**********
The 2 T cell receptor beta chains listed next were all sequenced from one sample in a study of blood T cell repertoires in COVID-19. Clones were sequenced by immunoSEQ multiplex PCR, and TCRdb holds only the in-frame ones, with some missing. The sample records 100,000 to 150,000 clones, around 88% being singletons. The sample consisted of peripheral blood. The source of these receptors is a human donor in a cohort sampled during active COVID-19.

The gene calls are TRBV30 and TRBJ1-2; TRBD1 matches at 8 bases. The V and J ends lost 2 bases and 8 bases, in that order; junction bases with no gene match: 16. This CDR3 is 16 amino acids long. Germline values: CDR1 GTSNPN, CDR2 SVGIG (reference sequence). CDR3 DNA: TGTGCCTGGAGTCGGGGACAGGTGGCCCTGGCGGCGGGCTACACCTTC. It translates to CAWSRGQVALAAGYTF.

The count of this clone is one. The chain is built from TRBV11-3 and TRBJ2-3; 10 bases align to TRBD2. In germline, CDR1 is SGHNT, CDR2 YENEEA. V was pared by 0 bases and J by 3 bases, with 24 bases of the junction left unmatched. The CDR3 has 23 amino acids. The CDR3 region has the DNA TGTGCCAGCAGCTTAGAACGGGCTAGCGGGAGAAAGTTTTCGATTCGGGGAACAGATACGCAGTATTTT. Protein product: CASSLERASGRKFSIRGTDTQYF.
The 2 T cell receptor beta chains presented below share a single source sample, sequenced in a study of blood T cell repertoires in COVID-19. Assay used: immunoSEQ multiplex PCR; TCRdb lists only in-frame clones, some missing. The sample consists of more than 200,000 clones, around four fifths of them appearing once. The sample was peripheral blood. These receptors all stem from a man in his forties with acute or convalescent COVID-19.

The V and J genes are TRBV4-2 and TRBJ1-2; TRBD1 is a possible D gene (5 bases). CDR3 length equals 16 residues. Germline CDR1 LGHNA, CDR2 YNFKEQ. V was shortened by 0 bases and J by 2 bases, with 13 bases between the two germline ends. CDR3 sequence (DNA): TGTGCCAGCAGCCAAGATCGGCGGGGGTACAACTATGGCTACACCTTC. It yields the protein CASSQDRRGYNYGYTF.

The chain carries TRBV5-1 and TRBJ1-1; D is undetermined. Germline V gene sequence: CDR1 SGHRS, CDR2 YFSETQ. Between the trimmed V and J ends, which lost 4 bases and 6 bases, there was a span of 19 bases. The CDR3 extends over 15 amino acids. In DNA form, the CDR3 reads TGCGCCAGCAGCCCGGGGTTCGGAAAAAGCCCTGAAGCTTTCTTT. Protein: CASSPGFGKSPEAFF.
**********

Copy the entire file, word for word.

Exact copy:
The 2 T cell receptor beta chains listed next were all sequenced from one sample in a study of blood T cell repertoires in COVID-19. Clones were sequenced by immunoSEQ multiplex PCR, and TCRdb holds only the in-frame ones, with some missing. The sample records 100,000 to 150,000 clones, around 88% being singletons. The sample consisted of peripheral blood. The source of these receptors is a human donor in a cohort sampled during active COVID-19.

The gene calls are TRBV30 and TRBJ1-2; TRBD1 matches at 8 bases. The V and J ends lost 2 bases and 8 bases, in that order; junction bases with no gene match: 16. This CDR3 is 16 amino acids long. Germline values: CDR1 GTSNPN, CDR2 SVGIG (reference sequence). CDR3 DNA: TGTGCCTGGAGTCGGGGACAGGTGGCCCTGGCGGCGGGCTACACCTTC. It translates to CAWSRGQVALAAGYTF.

The count of this clone is one. The chain is built from TRBV11-3 and TRBJ2-3; 10 bases align to TRBD2. In germline, CDR1 is SGHNT, CDR2 YENEEA. V was pared by 0 bases and J by 3 bases, with 24 bases of the junction left unmatched. The CDR3 has 23 amino acids. The CDR3 region has the DNA TGTGCCAGCAGCTTAGAACGGGCTAGCGGGAGAAAGTTTTCGATTCGGGGAACAGATACGCAGTATTTT. Protein product: CASSLERASGRKFSIRGTDTQYF.
The 2 T cell receptor beta chains presented below share a single source sample, sequenced in a study of blood T cell repertoires in COVID-19. Assay used: immunoSEQ multiplex PCR; TCRdb lists only in-frame clones, some missing. The sample consists of more than 200,000 clones, around four fifths of them appearing once. The sample was peripheral blood. These receptors all stem from a man in his forties with acute or convalescent COVID-19.

The V and J genes are TRBV4-2 and TRBJ1-2; TRBD1 is a possible D gene (5 bases). CDR3 length equals 16 residues. Germline CDR1 LGHNA, CDR2 YNFKEQ. V was shortened by 0 bases and J by 2 bases, with 13 bases between the two germline ends. CDR3 sequence (DNA): TGTGCCAGCAGCCAAGATCGGCGGGGGTACAACTATGGCTACACCTTC. It yields the protein CASSQDRRGYNYGYTF.

The chain carries TRBV5-1 and TRBJ1-1; D is undetermined. Germline V gene sequence: CDR1 SGHRS, CDR2 YFSETQ. Between the trimmed V and J ends, which lost 4 bases and 6 bases, there was a span of 19 bases. The CDR3 extends over 15 amino acids. In DNA form, the CDR3 reads TGCGCCAGCAGCCCGGGGTTCGGAAAAAGCCCTGAAGCTTTCTTT. Protein: CASSPGFGKSPEAFF.